Salvator Rosa

1615 - 1673

Rosa was one of the least conventional artists of 17th-century Italy, and was adopted as a hero by painters of the Romantic movement in the later 18th and early 19th centuries. He was mainly a painter of landscapes, but the range of his subject matter was unusually wide and included portraits and allegories. He also depicted scenes of witchcraft, influenced by Northern prints.

Rosa's training took place in Naples, where he was born, and the main influences on his early work were Ribera and Aniello Falcone, a painter best known for his battle scenes. Following visits to Rome in the later 1630s Rosa worked in Florence and its neighbourhood (1640-9), before returning to Rome, where he eventually died.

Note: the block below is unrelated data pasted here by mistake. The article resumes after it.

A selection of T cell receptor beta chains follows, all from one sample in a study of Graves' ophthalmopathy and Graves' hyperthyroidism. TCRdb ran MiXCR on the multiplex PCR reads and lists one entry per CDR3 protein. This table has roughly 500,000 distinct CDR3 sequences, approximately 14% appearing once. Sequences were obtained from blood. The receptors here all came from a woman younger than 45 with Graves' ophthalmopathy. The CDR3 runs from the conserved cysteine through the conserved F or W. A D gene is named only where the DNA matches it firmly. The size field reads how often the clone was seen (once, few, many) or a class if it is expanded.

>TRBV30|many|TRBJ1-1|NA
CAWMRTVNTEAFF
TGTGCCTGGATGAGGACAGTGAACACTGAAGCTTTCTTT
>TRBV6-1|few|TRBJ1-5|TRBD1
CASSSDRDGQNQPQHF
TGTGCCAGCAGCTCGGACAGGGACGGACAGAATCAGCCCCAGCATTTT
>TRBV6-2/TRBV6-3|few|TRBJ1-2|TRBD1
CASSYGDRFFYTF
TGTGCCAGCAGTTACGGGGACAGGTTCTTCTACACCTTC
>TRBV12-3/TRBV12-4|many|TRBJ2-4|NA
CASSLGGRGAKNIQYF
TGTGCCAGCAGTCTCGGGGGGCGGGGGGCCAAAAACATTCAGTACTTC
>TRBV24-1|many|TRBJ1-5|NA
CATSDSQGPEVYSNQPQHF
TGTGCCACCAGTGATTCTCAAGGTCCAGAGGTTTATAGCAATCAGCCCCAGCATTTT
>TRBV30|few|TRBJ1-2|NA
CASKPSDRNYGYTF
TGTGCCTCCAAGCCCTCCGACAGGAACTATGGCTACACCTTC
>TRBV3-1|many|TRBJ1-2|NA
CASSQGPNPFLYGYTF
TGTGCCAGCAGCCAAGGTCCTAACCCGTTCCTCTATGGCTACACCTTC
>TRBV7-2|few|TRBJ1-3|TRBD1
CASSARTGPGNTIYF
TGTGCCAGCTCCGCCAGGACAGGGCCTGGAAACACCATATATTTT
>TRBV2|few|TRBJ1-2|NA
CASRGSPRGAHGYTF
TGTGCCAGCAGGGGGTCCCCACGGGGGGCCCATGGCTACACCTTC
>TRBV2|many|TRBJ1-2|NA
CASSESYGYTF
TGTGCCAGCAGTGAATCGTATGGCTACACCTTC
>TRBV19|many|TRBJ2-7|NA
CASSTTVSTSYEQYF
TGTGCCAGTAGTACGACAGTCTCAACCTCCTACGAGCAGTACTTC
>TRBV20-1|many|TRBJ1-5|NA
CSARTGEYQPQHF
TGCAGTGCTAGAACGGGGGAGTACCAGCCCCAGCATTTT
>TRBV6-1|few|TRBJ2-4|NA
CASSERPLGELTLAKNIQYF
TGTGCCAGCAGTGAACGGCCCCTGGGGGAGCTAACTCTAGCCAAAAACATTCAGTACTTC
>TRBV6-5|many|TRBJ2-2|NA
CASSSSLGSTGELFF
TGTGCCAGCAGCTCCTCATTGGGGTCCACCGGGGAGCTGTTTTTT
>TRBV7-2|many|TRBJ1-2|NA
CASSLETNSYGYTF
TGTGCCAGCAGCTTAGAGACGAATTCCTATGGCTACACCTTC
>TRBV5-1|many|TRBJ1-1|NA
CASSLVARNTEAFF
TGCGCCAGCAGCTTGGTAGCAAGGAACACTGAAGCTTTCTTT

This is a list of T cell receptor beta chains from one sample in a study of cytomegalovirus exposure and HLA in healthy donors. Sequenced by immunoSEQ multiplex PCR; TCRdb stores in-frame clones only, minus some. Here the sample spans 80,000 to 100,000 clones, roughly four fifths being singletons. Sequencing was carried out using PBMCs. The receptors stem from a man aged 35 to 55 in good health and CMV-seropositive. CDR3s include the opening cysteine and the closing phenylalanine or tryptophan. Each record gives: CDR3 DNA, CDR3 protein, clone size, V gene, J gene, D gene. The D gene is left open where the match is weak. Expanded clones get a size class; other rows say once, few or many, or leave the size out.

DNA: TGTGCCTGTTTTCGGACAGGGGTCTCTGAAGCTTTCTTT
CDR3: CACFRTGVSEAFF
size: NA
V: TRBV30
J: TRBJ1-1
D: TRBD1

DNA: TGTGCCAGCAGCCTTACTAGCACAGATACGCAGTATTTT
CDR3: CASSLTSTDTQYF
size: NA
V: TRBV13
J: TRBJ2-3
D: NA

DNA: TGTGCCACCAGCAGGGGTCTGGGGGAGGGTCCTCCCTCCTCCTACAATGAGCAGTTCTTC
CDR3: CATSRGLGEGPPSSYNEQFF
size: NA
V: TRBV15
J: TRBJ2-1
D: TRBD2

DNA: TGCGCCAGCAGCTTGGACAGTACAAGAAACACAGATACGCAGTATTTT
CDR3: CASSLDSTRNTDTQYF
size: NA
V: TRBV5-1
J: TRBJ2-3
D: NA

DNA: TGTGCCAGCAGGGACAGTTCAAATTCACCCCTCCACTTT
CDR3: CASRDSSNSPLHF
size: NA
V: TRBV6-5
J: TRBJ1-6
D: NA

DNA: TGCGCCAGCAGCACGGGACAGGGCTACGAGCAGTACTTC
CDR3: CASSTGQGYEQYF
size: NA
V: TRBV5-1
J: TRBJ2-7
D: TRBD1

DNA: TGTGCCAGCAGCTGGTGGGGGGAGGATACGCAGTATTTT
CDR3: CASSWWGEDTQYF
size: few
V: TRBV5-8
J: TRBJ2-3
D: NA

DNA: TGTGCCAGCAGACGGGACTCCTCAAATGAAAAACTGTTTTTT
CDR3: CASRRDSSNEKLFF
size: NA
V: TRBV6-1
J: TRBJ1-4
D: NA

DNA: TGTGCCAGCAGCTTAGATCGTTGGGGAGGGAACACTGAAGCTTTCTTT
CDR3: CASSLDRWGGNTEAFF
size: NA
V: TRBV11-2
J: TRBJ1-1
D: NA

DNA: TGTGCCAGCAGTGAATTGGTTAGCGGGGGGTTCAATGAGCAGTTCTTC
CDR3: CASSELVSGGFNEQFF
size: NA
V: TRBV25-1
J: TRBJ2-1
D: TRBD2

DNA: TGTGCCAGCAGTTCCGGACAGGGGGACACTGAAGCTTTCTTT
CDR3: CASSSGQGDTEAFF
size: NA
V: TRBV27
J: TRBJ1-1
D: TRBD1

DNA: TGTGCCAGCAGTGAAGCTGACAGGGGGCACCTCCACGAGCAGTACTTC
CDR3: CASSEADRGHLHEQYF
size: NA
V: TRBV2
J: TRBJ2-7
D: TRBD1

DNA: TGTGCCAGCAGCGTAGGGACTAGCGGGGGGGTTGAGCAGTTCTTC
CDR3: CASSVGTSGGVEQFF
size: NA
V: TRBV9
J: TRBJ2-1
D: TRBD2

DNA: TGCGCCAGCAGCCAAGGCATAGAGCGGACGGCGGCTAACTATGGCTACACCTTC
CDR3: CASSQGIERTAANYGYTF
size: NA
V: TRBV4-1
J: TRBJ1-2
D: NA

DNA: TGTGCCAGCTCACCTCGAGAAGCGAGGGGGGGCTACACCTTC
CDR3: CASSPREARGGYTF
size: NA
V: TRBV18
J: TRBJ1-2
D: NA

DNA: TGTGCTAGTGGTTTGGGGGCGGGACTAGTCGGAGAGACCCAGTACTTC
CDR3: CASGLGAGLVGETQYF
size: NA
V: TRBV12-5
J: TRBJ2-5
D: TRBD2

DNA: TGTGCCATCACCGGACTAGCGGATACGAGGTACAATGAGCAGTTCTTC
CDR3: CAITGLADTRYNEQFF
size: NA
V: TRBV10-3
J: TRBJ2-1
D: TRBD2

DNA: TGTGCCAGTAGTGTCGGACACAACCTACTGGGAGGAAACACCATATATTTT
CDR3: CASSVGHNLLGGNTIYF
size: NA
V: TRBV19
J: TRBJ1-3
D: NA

His scenes of witchcraft reveal his interest in the irrational and less conventional intellectual preoccupations of his age. These also formed the background to his etchings, and to the satires which he wrote.

Related paintings

Landscape with Tobias and the Angel
Salvator Rosa
probably 1660-73
Landscape with Tobias and the Angel
Philosophy
Salvator Rosa
about 1645
Philosophy
Witches at their Incantations
Salvator Rosa
about 1646
Witches at their Incantations
Wooded Bank with Figures
Attributed to Salvator Rosa
probably 1660s
Wooded Bank with Figures
A Coastal Scene
Style of Salvator Rosa
probably 18th century
A Coastal Scene
Mountainous Landscape with Figures
Style of Salvator Rosa
after 17th century
Mountainous Landscape with Figures
Tobias and the Angel
Style of Salvator Rosa
17th century
Tobias and the Angel
The Philosophers' Wood
After Salvator Rosa
after 1645
The Philosophers' Wood
 
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